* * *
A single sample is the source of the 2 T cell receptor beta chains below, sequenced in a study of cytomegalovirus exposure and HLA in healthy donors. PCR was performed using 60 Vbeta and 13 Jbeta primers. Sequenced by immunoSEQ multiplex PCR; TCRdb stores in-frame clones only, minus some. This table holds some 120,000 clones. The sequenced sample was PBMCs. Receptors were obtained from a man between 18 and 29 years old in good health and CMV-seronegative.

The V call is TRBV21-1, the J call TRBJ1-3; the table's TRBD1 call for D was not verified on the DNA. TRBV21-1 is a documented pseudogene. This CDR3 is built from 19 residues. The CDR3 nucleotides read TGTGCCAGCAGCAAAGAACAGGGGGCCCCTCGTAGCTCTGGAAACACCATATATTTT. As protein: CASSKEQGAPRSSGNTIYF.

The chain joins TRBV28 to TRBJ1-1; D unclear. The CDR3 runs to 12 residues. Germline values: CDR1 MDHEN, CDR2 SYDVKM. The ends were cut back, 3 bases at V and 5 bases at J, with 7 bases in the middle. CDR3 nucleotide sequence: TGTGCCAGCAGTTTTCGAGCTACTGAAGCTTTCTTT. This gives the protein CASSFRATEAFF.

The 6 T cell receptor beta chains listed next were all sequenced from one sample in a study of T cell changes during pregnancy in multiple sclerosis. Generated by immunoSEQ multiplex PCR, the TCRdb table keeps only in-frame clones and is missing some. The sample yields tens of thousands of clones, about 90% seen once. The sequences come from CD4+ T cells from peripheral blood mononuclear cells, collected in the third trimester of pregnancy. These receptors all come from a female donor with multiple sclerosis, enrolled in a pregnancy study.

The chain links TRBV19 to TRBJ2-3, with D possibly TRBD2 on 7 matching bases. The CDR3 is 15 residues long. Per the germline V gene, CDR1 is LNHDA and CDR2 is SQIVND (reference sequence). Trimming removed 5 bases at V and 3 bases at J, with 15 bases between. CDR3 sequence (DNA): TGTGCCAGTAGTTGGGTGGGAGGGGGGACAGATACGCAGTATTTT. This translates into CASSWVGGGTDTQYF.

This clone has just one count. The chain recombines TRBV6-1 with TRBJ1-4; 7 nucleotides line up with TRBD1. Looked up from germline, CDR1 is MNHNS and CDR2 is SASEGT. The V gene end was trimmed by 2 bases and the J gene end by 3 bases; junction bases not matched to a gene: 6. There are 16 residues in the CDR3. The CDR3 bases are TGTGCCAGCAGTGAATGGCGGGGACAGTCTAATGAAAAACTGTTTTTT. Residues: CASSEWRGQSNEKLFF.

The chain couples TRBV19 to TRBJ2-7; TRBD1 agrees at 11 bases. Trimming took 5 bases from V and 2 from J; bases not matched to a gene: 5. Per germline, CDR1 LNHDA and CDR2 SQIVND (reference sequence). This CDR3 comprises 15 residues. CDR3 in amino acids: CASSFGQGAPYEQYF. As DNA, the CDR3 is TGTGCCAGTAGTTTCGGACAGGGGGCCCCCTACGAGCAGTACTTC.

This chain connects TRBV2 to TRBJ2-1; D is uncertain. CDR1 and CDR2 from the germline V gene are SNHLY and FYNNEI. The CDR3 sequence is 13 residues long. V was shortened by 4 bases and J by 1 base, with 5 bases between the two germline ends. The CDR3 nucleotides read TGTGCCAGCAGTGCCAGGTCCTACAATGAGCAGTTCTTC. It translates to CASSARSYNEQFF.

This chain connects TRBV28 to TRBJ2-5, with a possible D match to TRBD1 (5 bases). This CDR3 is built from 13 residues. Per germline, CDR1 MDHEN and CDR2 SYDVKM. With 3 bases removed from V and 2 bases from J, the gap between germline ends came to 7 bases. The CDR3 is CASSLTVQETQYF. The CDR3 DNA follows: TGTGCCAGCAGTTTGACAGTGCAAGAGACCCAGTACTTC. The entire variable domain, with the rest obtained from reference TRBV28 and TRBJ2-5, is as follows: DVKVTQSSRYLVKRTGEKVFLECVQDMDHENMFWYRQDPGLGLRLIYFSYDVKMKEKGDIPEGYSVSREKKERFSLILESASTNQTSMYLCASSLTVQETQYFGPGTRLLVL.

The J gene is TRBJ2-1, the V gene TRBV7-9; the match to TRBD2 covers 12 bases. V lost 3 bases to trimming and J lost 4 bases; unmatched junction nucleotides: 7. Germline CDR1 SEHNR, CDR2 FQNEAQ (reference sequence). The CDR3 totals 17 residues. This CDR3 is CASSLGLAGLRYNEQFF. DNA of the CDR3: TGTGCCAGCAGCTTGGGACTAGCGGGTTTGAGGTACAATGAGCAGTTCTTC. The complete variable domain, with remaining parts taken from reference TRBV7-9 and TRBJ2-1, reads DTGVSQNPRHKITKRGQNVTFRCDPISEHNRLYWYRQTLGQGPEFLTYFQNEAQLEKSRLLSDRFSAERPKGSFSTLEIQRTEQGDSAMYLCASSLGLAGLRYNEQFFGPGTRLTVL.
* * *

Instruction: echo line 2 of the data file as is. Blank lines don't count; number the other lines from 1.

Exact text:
The V call is TRBV21-1, the J call TRBJ1-3; the table's TRBD1 call for D was not verified on the DNA. TRBV21-1 is a documented pseudogene. This CDR3 is built from 19 residues. The CDR3 nucleotides read TGTGCCAGCAGCAAAGAACAGGGGGCCCCTCGTAGCTCTGGAAACACCATATATTTT. As protein: CASSKEQGAPRSSGNTIYF.